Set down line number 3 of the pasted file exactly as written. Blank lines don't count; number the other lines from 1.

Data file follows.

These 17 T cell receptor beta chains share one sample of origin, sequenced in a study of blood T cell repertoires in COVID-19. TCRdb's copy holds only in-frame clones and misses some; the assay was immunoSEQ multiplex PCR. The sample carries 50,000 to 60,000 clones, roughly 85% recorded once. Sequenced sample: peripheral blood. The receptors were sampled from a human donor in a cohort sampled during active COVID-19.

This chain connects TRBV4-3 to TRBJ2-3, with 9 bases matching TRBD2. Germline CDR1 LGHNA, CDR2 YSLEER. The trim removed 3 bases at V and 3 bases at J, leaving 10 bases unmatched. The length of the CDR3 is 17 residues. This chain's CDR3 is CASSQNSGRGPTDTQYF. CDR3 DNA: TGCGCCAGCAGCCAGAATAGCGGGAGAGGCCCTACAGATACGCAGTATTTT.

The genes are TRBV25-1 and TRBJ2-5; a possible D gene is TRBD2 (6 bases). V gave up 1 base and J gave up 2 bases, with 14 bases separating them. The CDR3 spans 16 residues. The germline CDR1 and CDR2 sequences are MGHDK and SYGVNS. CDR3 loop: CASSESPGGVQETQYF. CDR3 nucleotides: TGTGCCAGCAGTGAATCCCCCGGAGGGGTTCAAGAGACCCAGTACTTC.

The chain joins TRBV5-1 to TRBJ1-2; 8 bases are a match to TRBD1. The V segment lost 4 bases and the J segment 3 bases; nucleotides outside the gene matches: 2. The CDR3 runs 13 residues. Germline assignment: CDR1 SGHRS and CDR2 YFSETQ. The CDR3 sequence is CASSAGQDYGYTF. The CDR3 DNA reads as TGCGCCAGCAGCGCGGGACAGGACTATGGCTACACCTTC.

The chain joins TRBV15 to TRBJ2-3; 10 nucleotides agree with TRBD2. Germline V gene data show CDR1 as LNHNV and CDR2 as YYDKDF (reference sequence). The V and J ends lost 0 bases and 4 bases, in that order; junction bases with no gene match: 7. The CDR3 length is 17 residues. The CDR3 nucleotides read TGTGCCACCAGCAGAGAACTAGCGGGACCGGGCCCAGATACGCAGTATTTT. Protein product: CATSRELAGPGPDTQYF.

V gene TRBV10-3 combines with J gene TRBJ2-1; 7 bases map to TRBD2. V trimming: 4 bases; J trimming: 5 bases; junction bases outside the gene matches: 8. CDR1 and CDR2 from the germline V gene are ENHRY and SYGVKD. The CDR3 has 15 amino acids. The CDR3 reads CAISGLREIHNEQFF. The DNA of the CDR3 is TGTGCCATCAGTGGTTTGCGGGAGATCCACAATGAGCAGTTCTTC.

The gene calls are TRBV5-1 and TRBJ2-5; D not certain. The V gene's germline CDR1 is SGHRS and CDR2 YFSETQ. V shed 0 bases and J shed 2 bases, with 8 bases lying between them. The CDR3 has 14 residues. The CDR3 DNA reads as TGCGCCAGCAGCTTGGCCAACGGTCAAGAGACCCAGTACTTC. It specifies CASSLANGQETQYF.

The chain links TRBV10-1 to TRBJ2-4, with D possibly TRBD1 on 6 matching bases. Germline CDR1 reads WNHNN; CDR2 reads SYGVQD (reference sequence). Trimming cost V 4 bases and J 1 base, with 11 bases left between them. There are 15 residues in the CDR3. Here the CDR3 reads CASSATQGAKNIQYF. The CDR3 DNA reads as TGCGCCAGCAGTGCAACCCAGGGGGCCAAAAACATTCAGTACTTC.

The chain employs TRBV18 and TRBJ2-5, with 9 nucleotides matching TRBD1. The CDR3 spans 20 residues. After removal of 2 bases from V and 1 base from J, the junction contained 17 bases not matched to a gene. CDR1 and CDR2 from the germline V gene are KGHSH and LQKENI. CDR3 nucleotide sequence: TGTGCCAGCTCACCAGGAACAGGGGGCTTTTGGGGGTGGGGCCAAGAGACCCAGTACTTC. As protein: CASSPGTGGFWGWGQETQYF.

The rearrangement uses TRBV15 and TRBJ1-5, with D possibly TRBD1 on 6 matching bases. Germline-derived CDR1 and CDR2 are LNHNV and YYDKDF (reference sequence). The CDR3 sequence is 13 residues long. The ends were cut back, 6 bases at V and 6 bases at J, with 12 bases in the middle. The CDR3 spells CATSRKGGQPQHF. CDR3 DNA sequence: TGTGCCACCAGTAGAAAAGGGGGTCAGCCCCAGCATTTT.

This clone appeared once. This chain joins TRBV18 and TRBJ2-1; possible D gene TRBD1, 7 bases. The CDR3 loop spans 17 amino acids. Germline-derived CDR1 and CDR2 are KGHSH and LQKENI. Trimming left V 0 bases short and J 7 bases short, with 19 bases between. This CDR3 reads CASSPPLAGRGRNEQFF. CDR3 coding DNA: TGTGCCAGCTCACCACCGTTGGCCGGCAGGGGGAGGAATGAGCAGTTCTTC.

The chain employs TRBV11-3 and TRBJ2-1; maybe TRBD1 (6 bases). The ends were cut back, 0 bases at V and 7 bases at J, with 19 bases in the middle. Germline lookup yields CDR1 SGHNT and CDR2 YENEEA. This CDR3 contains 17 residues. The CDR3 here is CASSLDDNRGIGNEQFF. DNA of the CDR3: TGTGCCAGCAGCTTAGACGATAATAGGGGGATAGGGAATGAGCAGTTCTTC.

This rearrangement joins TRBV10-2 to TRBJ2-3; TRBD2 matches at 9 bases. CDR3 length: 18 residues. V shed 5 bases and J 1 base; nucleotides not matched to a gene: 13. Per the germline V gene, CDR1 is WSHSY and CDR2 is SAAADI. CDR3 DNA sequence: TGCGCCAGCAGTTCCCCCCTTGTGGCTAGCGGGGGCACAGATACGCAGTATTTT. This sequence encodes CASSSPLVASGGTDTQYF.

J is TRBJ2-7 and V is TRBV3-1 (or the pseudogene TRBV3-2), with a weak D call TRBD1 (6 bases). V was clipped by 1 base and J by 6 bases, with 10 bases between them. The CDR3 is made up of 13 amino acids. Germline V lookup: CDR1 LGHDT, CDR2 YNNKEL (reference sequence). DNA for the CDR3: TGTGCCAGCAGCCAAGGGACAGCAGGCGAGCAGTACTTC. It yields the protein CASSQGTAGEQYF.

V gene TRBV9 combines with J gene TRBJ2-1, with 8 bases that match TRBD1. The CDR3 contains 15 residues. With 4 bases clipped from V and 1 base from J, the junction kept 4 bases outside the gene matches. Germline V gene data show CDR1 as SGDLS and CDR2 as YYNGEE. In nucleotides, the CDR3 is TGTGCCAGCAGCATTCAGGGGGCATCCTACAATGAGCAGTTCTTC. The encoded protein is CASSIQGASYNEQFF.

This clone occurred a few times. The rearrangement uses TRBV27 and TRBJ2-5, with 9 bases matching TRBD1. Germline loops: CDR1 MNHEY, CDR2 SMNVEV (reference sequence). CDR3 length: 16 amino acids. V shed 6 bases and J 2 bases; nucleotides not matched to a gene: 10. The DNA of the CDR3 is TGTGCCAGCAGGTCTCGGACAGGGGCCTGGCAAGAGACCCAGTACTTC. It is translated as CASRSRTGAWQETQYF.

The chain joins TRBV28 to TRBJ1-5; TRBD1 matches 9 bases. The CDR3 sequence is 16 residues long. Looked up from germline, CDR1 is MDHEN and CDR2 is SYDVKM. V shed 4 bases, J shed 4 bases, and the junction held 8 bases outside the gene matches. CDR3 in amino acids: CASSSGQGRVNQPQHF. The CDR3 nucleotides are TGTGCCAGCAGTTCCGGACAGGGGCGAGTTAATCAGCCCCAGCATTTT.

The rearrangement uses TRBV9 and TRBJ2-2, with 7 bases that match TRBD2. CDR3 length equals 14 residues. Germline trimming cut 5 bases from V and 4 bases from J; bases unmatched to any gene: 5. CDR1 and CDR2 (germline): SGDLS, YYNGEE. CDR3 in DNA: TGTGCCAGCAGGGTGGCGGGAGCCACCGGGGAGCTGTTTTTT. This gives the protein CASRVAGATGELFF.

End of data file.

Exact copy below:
The genes are TRBV25-1 and TRBJ2-5; a possible D gene is TRBD2 (6 bases). V gave up 1 base and J gave up 2 bases, with 14 bases separating them. The CDR3 spans 16 residues. The germline CDR1 and CDR2 sequences are MGHDK and SYGVNS. CDR3 loop: CASSESPGGVQETQYF. CDR3 nucleotides: TGTGCCAGCAGTGAATCCCCCGGAGGGGTTCAAGAGACCCAGTACTTC.